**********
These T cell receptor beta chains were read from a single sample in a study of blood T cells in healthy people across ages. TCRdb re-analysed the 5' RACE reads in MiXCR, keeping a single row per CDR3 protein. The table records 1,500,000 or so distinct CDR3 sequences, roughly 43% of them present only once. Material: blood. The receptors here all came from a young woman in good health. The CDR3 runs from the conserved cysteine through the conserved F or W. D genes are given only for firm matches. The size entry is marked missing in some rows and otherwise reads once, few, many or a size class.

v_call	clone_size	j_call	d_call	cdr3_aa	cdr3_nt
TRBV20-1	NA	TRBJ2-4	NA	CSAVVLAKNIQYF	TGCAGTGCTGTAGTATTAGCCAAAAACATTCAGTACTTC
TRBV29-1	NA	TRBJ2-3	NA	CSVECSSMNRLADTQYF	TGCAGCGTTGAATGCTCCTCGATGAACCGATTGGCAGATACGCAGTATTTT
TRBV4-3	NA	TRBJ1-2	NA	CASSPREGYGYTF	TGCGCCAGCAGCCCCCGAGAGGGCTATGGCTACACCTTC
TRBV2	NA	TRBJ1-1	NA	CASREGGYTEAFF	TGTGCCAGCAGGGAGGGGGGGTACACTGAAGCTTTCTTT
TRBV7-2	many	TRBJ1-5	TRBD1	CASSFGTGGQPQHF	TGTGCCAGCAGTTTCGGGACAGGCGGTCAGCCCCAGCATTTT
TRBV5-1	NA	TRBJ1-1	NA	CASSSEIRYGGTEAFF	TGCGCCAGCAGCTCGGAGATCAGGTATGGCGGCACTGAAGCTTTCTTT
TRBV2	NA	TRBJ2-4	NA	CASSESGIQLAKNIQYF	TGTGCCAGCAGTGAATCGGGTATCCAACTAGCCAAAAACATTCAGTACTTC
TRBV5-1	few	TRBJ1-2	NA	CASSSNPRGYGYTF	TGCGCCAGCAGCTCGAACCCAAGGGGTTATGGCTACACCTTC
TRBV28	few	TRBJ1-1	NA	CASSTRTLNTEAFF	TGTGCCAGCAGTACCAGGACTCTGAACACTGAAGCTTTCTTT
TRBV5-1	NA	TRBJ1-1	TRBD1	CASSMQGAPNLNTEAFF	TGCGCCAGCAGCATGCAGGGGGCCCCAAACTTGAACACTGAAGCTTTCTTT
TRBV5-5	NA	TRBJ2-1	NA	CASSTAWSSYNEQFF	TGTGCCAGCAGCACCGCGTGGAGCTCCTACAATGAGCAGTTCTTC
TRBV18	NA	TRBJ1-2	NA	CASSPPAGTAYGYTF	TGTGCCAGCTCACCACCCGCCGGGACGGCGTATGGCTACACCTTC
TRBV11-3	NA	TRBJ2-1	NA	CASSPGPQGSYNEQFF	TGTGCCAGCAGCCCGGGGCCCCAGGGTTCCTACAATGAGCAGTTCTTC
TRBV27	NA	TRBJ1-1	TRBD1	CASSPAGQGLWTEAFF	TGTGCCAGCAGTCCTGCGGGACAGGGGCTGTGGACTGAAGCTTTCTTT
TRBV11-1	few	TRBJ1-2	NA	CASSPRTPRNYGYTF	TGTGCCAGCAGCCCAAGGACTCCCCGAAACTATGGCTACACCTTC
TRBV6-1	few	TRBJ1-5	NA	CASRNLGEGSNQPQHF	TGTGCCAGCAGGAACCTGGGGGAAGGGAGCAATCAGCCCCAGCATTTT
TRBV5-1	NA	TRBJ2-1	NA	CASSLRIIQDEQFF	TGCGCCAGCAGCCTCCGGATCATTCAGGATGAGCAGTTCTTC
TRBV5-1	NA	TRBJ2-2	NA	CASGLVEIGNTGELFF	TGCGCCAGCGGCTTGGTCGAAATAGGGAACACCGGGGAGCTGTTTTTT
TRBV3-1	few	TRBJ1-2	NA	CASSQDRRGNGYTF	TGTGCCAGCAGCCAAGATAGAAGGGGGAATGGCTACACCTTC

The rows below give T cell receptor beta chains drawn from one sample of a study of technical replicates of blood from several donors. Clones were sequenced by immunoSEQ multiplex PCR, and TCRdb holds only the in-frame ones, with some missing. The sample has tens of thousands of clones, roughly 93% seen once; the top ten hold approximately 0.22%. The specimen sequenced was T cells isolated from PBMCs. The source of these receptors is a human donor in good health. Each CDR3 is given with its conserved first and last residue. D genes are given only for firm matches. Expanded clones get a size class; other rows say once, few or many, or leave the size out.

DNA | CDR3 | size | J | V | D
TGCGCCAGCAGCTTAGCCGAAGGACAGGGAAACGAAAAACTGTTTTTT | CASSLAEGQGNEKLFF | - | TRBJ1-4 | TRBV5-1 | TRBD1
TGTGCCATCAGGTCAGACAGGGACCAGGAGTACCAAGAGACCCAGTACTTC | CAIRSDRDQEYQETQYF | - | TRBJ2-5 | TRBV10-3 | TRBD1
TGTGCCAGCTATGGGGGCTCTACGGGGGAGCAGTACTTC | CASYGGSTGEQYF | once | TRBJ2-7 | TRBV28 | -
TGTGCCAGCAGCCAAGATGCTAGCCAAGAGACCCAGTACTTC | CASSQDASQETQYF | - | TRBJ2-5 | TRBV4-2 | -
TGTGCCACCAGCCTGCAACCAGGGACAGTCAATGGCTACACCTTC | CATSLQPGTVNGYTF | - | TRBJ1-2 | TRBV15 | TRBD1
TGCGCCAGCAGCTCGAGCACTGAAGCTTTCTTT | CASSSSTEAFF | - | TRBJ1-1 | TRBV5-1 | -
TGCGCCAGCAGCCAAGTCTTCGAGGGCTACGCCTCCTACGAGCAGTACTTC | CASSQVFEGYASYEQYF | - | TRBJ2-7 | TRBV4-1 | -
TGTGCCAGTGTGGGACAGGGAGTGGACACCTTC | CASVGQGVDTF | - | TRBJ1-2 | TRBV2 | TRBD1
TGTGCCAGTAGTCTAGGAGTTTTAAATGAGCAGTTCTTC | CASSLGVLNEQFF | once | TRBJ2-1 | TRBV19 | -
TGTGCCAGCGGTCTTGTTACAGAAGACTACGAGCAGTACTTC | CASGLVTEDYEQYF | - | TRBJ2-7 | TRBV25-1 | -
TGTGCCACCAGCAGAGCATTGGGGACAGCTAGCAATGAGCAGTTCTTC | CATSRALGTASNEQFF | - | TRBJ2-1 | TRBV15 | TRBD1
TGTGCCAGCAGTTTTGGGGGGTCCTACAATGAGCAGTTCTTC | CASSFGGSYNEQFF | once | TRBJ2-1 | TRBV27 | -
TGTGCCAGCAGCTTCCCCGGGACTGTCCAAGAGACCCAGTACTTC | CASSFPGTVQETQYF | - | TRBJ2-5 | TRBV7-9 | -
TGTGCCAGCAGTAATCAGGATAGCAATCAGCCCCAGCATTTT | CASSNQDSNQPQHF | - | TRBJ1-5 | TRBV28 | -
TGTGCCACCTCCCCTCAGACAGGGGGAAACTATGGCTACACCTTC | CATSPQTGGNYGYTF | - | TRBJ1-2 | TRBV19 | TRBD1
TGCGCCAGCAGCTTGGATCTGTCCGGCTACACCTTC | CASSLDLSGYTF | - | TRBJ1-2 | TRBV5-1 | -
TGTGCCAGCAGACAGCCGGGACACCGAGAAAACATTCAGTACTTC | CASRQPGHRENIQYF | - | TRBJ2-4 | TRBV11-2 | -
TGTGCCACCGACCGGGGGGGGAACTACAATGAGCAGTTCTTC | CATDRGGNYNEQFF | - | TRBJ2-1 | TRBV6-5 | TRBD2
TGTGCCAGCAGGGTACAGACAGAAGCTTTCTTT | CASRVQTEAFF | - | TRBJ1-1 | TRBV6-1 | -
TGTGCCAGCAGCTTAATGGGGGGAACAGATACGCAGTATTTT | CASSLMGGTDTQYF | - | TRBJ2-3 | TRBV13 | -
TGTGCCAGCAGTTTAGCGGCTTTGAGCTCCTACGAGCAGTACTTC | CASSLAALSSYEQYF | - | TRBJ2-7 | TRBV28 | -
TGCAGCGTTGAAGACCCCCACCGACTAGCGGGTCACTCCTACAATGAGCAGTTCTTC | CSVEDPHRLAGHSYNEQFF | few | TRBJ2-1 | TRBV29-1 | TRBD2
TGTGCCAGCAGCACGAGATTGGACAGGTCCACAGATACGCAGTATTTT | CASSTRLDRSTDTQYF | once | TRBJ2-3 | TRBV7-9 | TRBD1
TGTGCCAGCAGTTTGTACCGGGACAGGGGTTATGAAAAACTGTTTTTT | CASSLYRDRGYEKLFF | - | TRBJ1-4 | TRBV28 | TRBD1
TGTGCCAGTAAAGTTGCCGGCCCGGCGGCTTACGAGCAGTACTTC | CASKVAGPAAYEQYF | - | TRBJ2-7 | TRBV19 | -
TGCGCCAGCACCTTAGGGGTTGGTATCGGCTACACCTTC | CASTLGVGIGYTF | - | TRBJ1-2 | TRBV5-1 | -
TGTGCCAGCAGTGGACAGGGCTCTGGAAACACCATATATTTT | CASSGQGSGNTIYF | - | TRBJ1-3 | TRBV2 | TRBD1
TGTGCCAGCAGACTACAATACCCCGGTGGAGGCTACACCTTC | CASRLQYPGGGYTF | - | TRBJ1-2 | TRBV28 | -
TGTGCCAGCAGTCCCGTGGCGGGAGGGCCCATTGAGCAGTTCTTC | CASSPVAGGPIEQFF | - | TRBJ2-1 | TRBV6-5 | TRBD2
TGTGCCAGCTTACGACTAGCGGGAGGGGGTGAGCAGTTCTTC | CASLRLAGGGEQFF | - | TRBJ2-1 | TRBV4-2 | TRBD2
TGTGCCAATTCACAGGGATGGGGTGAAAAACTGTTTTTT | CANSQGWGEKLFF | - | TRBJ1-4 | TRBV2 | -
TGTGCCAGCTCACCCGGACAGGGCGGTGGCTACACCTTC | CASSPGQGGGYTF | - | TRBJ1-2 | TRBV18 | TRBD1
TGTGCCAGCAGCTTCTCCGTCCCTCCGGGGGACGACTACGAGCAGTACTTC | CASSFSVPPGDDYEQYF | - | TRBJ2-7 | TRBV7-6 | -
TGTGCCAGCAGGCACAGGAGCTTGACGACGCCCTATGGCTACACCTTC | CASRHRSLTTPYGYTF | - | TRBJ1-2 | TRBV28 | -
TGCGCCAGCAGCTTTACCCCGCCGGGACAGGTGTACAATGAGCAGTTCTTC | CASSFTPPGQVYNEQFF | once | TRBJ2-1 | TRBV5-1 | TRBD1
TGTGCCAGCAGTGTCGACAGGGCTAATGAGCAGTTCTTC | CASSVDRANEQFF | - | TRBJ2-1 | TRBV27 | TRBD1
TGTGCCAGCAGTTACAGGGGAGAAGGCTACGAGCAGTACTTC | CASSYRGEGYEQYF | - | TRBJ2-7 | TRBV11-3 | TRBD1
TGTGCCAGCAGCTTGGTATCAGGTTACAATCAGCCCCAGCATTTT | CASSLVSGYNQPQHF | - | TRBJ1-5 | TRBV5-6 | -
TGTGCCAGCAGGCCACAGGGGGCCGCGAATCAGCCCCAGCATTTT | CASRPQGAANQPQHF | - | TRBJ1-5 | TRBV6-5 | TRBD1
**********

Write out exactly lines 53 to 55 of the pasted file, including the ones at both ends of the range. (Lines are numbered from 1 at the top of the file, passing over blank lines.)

TGTGCCAGCTTACGACTAGCGGGAGGGGGTGAGCAGTTCTTC | CASLRLAGGGEQFF | - | TRBJ2-1 | TRBV4-2 | TRBD2
TGTGCCAATTCACAGGGATGGGGTGAAAAACTGTTTTTT | CANSQGWGEKLFF | - | TRBJ1-4 | TRBV2 | -
TGTGCCAGCTCACCCGGACAGGGCGGTGGCTACACCTTC | CASSPGQGGGYTF | - | TRBJ1-2 | TRBV18 | TRBD1